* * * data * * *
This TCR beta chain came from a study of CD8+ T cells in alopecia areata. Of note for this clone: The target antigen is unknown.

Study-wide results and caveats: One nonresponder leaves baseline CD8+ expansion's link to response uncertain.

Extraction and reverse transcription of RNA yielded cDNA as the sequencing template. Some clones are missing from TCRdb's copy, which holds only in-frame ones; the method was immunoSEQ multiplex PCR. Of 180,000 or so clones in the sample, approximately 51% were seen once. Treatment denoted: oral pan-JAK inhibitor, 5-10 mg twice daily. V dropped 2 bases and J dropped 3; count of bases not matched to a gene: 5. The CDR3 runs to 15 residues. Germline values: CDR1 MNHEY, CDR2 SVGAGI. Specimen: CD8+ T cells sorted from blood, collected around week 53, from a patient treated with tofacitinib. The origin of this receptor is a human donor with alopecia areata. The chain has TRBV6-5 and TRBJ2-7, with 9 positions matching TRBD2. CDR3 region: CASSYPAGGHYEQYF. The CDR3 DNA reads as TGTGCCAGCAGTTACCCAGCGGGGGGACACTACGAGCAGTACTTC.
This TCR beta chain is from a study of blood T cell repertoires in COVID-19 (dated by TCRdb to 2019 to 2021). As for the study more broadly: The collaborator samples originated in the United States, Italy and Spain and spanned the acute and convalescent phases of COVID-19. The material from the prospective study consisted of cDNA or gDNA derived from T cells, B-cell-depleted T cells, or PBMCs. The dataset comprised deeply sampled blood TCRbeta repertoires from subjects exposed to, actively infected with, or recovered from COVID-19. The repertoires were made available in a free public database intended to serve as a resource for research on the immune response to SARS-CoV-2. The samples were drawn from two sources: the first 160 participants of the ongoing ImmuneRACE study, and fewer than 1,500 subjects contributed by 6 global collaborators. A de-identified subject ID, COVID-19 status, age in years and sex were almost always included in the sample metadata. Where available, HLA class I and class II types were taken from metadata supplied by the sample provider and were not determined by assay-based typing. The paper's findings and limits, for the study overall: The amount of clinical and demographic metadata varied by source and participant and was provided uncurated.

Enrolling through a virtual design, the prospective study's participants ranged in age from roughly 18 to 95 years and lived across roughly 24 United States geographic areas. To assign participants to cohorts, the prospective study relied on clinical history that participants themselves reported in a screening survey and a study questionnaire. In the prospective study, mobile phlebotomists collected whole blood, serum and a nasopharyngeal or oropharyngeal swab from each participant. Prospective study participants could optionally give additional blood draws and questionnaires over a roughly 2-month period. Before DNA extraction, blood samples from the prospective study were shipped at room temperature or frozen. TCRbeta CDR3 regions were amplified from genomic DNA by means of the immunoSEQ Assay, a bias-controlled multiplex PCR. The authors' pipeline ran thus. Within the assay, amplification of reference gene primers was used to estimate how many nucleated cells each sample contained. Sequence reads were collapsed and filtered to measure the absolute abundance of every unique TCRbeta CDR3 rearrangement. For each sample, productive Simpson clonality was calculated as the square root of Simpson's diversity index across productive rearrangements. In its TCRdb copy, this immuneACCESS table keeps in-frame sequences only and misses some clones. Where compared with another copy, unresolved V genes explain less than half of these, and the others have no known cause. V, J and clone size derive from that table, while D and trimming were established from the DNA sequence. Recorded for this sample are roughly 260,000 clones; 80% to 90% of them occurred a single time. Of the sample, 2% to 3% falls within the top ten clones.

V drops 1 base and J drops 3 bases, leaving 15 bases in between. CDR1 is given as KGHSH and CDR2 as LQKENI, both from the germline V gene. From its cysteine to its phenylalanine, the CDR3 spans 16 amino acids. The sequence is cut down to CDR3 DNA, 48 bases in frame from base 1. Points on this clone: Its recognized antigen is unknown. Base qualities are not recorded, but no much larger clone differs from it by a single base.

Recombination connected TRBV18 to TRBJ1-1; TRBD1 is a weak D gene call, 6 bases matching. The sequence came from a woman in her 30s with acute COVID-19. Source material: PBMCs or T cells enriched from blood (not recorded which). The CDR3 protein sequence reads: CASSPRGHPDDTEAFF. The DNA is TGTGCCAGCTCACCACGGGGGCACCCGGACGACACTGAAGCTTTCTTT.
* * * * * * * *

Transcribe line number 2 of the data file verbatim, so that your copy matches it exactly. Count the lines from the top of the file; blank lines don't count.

Study-wide results and caveats: One nonresponder leaves baseline CD8+ expansion's link to response uncertain.